Bambu X1C is a 3D printer known for its speed and has a variety of useful features, such as automatic platform recognition. The build platforms of the factory are marked with a code. [elumspe] it’s now possible to make your own identifiers to stick onto third-party platforms and have the printer recognize them as though they were factory offerings. There’s even a super handy 3D-printable alignment tool that ensures the identifier goes in the correct spot, which is a nice touch.
The identifier codes aren’t DRM so much as they are a way for the printer to verify that the installed build platform matches the slicer settings before a print begins, and throw up a warning if it doesn’t. The printer accepts third-party surfaces but will warn you if they don’t have an identifier. The printer will not check the build surface before printing. However, if you prefer that the printer only sees what it expects, then you can print a 2D barcode and stick it on.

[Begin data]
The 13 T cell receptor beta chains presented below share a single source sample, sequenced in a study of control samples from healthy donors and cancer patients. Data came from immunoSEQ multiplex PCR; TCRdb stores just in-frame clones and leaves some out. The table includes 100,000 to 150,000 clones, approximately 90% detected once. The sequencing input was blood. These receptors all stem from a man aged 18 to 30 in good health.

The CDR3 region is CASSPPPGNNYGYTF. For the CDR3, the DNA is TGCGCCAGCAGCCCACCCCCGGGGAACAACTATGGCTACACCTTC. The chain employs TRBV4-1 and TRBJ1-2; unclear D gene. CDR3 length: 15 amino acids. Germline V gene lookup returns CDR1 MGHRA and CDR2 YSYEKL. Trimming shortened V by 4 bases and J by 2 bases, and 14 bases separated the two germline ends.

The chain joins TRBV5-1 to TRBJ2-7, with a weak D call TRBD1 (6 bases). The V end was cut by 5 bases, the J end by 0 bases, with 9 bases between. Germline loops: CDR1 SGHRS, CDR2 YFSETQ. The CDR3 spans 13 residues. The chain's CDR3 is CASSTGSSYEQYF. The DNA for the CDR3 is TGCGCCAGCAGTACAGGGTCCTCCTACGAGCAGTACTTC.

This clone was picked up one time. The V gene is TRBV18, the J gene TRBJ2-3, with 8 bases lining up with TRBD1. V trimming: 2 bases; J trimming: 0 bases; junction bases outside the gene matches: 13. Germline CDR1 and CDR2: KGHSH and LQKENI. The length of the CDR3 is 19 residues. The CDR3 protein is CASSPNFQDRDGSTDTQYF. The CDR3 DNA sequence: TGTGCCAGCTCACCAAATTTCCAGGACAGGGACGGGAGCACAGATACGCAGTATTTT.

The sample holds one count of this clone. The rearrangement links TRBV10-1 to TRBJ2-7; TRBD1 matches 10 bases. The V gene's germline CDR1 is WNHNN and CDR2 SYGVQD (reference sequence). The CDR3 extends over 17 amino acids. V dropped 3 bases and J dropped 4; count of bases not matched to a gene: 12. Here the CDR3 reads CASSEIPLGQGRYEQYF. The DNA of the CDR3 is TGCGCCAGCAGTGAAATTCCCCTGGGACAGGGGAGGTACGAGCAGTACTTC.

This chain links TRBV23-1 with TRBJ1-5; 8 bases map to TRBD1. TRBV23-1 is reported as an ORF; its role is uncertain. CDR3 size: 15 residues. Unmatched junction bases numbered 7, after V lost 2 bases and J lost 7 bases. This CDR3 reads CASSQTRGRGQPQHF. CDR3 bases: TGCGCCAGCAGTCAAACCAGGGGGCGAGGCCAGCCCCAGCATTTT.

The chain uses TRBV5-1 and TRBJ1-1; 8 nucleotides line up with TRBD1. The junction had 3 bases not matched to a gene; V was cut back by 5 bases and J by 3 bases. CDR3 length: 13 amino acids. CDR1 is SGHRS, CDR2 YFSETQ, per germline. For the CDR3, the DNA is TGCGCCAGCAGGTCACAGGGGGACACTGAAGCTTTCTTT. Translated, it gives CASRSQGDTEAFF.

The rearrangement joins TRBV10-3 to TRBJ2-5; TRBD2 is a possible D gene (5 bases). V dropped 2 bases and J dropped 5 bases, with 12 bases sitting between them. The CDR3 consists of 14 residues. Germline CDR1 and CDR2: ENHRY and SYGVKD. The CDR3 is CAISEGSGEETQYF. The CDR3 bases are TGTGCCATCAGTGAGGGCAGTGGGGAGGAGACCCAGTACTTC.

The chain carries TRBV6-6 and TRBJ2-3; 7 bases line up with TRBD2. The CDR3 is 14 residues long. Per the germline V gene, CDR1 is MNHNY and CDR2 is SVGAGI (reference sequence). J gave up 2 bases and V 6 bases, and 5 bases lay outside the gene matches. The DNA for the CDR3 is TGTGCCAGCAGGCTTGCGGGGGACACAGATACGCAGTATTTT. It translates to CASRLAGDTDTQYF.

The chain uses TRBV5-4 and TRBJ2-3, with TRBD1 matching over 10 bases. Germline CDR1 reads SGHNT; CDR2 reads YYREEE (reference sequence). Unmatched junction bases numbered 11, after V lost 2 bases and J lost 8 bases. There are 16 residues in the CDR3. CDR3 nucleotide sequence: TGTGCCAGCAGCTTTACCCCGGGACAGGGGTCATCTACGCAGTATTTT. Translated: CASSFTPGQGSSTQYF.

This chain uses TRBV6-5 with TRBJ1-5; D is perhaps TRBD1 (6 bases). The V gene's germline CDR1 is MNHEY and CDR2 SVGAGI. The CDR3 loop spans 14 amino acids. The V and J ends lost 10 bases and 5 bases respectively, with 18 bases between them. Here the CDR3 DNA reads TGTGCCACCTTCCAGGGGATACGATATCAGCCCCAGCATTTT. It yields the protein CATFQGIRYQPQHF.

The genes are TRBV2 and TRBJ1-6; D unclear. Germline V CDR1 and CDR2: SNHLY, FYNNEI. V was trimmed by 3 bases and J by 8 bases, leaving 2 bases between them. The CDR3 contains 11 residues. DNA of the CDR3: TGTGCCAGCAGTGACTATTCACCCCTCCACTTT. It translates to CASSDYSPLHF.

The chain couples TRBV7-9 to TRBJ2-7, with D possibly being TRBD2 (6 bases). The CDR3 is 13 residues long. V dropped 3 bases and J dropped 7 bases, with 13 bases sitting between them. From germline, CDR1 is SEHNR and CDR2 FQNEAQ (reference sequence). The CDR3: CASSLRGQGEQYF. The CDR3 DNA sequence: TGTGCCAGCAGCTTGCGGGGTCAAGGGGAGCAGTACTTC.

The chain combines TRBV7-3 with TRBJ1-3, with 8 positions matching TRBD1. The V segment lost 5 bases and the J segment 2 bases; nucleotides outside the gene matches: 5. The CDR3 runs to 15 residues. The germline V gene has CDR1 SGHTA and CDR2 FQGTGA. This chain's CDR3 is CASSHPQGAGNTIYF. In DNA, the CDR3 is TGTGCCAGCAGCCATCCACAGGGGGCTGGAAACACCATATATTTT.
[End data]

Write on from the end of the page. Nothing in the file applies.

They are often called QR codes but they actually look like AprilTags. AprilTags and QR codes are both 2D barcodes. However, while QR codes encode many different information types, they are usually simpler. They are also used to represent identifiers. In this case, they’re an appropriate way to let a camera-enabled printer know what kind of build plate is installed.
AprilTags are commonly used in computer vision applications. Even modest hardware can detect them and decode in near real-time. This gate access system proves that AprilTags can be used easily and conveniently.